This example illustrates the preparation of an electroconductive coating, in accordance with this invention, using a mono-functional monomer and an alkyl benzoin ether photoinitiator in combination with a polyfunctional electroconductive quaternary salt. This example also illustrates the usefulness of said electroconductive coating in an electroconductive system.
The radiation curable composition was prepared by thoroughly mixing 0.2 parts of benzoin methyl ether with 1.3 parts of acrylic acid and 2.5 parts of 1,4-bis(N,N-dimethyl-N-methacryloxyethyl ammonium chloride) butene-2 in a suitable beaker. The first two compounds were of the respective commercially available types, and the latter was synthesized in the following manner.
Into a one liter flask shielded from light, equipped with a mechanical stirrer, and containing 15 grams (0.0955 moles) of N,N-dimethylaminoethyl methacrylate, 25 milliliters of isopropyl alcohol, and 0.5 grams of hydroquinone there were added 6 grams (0.048 moles) of 1,4-dichlorobutene-2 over a 90 minute period. This mixture was stirred at about 23° C for 48 hours, and the resultant mix was poured into a beaker containing 1000 milliliters of a 1:1 mixture of acetone and hexane. The crystals of 1,4-bis-(N,N-dimethyl-N-methaloxyethyl ammonium chloride) butene-2 which formed therein were filtered and dried. The structure of the dried product was confirmed, spectroscopically, by nuclear magnetic resonance (NMR) and infrared absorption (IR), and the yield of this product based on the calculated theoretical amount was between 91 and 99 percent.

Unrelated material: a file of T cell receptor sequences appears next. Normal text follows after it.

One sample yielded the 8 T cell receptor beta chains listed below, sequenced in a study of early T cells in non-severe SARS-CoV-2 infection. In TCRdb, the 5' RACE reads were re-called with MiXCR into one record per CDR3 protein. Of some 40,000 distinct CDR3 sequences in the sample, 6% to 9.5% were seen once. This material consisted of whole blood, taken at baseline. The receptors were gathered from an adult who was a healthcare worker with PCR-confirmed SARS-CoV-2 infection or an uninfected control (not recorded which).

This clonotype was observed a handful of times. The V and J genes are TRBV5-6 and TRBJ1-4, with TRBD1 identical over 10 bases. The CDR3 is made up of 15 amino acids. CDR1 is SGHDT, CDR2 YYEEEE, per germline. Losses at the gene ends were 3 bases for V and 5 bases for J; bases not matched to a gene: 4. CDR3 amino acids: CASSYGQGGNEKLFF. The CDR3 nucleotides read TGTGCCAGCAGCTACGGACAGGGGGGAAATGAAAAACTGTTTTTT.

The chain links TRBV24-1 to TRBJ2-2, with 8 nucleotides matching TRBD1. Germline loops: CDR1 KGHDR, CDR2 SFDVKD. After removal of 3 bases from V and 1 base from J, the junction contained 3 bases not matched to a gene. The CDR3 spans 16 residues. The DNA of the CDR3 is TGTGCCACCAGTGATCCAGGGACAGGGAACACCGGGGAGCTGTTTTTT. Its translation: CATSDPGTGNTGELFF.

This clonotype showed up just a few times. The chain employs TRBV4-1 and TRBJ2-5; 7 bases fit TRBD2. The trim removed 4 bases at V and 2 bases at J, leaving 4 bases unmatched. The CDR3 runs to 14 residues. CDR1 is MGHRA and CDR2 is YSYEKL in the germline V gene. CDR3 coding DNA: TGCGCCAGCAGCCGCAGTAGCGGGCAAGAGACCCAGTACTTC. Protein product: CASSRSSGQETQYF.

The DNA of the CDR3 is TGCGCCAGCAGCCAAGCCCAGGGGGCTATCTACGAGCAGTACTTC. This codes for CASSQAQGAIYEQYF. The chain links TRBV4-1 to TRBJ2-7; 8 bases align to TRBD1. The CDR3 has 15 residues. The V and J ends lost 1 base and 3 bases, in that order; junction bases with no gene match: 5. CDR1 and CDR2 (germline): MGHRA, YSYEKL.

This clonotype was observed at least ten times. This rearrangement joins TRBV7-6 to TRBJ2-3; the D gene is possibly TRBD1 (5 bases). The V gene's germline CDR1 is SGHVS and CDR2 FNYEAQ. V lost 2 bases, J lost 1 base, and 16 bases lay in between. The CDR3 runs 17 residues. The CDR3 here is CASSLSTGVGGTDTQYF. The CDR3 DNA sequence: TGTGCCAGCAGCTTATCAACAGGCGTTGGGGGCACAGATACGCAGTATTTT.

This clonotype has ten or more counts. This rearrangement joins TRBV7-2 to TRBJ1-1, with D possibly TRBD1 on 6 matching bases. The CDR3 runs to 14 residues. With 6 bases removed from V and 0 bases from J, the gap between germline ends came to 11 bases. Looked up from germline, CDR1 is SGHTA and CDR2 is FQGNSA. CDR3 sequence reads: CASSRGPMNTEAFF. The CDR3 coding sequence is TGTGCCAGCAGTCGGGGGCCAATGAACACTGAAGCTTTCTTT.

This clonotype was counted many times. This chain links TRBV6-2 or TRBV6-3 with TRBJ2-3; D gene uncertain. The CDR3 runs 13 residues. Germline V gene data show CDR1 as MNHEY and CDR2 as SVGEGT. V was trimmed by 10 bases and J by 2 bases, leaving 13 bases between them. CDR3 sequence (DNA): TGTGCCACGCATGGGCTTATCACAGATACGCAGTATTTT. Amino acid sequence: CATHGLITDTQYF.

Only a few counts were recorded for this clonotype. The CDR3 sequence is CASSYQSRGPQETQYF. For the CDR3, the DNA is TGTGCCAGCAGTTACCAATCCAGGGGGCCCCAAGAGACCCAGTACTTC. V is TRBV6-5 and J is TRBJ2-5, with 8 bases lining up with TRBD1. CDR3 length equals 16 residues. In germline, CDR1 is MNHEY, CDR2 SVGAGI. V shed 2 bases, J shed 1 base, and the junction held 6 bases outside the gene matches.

The above composition was coated onto paper, using a #3 wire wound rod, and then cured by continuously exposing it over a period of 90 seconds to the light from a commercially available ultraviolet lamp. This cured coating was then overcoated with an aqueous zinc oxide suspension which was prepared as follows:
Five grams of a vinyl acetate and crotonic acid copolymer (90/10) were slowly mixed with 0.4 grams of ammonium hydroxide and 194.6 grams of distilled water and stirred until a solution was obtained. Then 128.0 grams of this solution were mixed with 80.0 grams of zinc oxide. Thereafter 180.0 grams of the latter dispersion were mixed with 11.0 grams of a partially neutralized acid, vinyl acetate and acrylic interpolymeric binder and a small amount of a commercially available dye sensitizer.
When employed, along with a suitable original copy, in a commercially available electrostatic printing machine, the above described electroconductive paper yielded a copy of the original and displayed the characteristics normally expected of such products.